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The company that renamed itself to focus on the metaverse spent most of its keynote presentation at the annual Meta Connect conference talking about artificial intelligence, further validating the sudden dominance and omnipresence of AI tech this year.
Meta executives laid down a robust blueprint of how AI will be the linchpin in many company initiatives—including crafting the metaverse.
The day’s spotlight was on MetaAI, a personal assistant echoing the functionalities of Siri but with a broader spectrum of multimodal abilities. This AI companion isn't just verbally interactive—it can communicate using voice, text, and even physical gestures. Notably, it can be paired with Meta's upcoming smart glasses, developed in partnership with eyewear giant Ray-Ban and available for preorder for $299.
Users wearing Meta's upcoming AR glasses can interact with MetaAI as it identifies real-world objects, responds to natural language prompts, and accomplishes tasks. For example, users can ask MetaAI for facts about a specific place they are looking at or an art piece in front of them, or to capture a photo or video of a specific moment.
But the company's updated AI capabilities go further. Restyle, a new feature, allows users to edit their Instagram pictures using text, akin to the inpainting in Stable Diffusion. This textual photo editing feature expands how users can interact with images, leveraging Meta’s multimodal AI capabilities.
Segueing into more AI-driven editing tools, Meta introduced Backdrop, which identifies and separates elements of a picture for subsequent edits like altering backgrounds or recoloring an outfit. This feature is not just about editing but creating too.
Powering many of these innovations is Emu, Meta's new text-to-image model. Emu can generate high-fidelity images in seconds, providing MetaAI and other applications ample material to build immersive virtual worlds. Emu integrates with Meta’s LLaMA-2 text generator and MetaAI as an all-in-one AI companion.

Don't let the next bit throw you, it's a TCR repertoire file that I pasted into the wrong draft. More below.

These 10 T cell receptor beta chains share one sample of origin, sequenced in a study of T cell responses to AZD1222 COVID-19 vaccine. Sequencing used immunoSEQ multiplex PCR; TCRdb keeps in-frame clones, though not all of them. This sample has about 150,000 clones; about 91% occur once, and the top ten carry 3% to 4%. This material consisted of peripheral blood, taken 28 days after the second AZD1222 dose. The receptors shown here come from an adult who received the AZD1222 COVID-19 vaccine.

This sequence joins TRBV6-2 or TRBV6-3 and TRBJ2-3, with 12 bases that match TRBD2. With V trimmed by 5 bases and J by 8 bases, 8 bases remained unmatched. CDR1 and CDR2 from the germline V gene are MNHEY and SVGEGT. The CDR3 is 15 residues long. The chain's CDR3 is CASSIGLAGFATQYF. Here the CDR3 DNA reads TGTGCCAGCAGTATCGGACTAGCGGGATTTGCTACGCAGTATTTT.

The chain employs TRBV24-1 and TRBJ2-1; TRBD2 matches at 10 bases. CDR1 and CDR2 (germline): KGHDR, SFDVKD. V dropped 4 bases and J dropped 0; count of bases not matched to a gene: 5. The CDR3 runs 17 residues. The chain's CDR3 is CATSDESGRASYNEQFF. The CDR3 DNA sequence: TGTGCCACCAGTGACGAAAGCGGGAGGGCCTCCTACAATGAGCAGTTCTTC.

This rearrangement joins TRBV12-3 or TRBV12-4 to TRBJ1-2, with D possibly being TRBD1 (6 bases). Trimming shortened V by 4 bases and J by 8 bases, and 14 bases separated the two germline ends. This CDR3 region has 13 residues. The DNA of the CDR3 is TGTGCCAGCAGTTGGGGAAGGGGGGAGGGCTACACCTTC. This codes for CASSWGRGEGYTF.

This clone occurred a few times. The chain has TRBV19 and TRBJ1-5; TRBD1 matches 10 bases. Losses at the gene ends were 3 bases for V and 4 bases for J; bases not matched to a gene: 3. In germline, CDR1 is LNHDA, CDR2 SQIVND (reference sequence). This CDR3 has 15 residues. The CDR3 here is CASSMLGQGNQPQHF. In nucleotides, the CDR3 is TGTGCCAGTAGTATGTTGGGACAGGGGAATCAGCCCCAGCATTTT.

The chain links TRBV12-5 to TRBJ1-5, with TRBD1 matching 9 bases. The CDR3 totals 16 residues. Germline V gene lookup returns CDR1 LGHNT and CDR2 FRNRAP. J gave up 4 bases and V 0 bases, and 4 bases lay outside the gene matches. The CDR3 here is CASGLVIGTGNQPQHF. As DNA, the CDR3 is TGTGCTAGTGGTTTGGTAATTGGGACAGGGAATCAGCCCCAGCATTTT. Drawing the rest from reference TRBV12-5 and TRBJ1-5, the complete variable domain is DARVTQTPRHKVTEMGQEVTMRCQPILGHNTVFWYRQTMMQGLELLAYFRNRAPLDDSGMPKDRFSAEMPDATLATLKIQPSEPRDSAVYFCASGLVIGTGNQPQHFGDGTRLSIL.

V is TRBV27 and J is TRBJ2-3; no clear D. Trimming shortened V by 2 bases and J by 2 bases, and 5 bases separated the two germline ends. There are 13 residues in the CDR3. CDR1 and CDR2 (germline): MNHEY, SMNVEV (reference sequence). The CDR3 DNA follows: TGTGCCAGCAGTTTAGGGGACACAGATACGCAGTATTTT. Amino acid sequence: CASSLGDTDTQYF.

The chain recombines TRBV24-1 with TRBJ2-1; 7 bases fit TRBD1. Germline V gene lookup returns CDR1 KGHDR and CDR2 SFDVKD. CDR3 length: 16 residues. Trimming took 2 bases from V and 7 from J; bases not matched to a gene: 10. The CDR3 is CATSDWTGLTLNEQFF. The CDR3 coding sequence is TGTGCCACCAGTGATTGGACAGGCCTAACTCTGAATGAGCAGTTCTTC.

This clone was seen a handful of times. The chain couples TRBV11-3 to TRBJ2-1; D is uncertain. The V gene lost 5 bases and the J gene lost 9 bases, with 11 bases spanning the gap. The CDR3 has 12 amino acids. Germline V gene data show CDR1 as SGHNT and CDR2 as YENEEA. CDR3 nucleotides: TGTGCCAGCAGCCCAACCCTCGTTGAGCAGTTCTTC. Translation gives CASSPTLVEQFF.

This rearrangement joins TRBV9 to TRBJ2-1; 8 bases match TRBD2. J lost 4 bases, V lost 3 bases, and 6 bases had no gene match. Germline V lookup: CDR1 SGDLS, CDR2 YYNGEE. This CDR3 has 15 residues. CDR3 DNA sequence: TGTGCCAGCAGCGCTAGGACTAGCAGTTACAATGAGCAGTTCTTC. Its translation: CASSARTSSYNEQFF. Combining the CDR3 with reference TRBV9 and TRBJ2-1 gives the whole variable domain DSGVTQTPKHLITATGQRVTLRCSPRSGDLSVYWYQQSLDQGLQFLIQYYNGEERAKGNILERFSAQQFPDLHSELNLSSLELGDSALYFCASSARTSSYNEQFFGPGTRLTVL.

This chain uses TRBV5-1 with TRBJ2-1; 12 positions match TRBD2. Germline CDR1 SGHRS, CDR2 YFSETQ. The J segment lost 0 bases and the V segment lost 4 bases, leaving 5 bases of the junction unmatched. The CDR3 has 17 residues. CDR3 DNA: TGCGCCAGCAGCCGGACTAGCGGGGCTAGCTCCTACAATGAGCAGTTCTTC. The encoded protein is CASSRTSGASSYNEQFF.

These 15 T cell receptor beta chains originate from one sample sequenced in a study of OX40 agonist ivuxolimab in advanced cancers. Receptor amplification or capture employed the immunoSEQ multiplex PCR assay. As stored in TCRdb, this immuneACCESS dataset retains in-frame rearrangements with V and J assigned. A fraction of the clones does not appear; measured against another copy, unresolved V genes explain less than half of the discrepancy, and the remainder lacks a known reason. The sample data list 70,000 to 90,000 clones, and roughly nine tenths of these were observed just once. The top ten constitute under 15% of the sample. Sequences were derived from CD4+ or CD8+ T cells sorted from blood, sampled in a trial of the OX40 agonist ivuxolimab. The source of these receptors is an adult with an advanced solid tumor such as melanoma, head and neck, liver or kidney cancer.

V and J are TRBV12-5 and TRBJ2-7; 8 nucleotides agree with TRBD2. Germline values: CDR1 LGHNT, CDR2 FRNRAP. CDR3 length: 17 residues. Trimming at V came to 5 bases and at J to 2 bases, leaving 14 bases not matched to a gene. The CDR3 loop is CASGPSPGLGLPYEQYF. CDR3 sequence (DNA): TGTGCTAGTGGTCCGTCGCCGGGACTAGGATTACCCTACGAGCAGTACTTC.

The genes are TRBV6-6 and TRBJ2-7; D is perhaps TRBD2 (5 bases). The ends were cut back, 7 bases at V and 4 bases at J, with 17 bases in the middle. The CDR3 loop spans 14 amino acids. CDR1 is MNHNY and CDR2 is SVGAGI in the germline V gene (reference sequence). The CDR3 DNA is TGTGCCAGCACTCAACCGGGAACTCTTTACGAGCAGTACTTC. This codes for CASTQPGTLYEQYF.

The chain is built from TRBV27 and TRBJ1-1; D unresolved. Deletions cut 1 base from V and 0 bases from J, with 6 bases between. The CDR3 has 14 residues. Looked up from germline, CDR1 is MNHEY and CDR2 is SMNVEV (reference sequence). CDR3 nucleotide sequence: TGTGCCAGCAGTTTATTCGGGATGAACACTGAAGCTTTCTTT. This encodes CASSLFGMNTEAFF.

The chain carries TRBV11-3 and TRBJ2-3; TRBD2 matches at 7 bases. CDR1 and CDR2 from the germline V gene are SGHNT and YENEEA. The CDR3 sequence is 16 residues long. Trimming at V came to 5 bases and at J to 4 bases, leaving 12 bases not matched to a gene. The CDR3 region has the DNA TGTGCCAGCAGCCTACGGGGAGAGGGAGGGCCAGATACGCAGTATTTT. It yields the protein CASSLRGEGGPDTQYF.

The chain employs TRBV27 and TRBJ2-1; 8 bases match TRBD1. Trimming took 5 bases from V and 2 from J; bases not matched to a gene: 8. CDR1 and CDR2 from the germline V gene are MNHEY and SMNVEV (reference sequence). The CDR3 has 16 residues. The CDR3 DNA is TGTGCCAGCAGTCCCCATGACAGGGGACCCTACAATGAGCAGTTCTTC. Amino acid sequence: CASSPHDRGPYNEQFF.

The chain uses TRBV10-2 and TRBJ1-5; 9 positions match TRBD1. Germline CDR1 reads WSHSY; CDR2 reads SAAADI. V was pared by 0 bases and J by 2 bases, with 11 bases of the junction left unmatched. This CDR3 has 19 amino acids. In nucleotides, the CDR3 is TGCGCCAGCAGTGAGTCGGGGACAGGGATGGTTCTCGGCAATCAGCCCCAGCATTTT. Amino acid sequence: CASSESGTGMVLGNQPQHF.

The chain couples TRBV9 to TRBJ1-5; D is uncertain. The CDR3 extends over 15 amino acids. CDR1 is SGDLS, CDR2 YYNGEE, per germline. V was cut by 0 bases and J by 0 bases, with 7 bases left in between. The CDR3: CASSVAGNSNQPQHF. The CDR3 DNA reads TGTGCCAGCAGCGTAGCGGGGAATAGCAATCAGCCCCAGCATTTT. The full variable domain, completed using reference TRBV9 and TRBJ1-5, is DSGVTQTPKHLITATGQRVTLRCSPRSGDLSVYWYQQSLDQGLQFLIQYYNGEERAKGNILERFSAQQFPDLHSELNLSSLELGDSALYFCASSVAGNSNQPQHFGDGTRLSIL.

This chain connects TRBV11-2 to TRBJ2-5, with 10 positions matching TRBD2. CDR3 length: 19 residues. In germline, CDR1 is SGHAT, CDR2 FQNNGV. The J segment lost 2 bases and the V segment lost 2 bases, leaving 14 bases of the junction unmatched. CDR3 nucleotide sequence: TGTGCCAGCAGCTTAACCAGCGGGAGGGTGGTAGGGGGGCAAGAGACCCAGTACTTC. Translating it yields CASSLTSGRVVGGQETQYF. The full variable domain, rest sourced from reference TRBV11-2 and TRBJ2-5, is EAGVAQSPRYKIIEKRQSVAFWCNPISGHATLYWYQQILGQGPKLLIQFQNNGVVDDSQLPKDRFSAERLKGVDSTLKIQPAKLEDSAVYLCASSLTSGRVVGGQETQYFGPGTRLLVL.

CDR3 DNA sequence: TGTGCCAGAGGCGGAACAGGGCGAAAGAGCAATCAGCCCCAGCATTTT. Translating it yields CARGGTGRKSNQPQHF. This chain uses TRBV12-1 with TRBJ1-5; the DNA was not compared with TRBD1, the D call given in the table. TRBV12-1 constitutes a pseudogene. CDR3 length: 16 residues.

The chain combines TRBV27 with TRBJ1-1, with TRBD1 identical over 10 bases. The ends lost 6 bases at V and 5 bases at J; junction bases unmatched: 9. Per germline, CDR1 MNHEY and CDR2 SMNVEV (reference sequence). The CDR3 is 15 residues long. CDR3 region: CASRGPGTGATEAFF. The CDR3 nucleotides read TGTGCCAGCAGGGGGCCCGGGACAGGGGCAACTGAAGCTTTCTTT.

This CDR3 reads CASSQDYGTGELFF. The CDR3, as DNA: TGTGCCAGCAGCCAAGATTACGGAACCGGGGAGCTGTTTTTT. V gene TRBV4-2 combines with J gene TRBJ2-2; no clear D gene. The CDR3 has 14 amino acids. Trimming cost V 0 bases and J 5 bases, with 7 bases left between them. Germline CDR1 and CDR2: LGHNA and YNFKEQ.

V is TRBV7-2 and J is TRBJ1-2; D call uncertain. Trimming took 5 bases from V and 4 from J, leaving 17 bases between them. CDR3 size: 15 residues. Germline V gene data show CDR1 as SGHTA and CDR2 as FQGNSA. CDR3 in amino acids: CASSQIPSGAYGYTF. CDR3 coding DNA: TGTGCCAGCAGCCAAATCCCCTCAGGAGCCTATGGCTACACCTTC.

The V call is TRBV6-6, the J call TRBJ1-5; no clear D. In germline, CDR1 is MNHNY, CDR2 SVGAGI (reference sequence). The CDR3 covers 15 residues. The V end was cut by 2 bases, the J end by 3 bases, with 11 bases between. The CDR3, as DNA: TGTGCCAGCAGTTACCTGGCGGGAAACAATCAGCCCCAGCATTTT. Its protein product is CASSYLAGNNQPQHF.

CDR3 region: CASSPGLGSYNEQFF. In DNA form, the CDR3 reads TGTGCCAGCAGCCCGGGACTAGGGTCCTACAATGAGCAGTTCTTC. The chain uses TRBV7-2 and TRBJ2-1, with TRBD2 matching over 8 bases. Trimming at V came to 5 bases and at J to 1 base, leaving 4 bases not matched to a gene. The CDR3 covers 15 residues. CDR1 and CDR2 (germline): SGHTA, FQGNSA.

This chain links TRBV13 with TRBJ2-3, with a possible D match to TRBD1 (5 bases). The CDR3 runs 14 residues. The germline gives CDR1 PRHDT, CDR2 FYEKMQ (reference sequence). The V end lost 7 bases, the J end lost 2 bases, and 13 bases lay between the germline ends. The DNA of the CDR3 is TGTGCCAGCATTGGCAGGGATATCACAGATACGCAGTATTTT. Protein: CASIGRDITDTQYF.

Multimodal AI combining computer vision, natural language processing, speech recognition, and other modalities is a cornerstone of Meta's approach.
Meta also did not skimp on safety. The company introduced a LLaMA-2 “red team” that aims to button down the company’s AI language mode, which is especially critical since its open-source nature could create a Pandora's box of uncensored content.
Meta is also launching 28 AI characters for users to interact with. “Some are played by cultural icons and influencers, including Snoop Dogg, Tom Brady, Kendall Jenner, and Naomi Osaka,” Meta said in its official announcement.
To scale its AI ambitions, Meta announced a new partnership with Amazon Web Services (AWS) to let AWS customers run Llama2 with just an API key, a move that significantly lowers the barrier for developers keen on exploring the AI domain. Meanwhile, Meta’s new AI Studio is a toolkit for developers to create AI products across various domains including fashion, design, and gaming.
Meta CTO Andrew Bosworth eloquently summarized the narrative of Meta's AI voyage during his keynote, saying, "AI is shaping the way we build the metaverse." The intent was clearly to show a symbiotic relationship between AI and the metaverse instead of a shift of focus in Meta’s business model.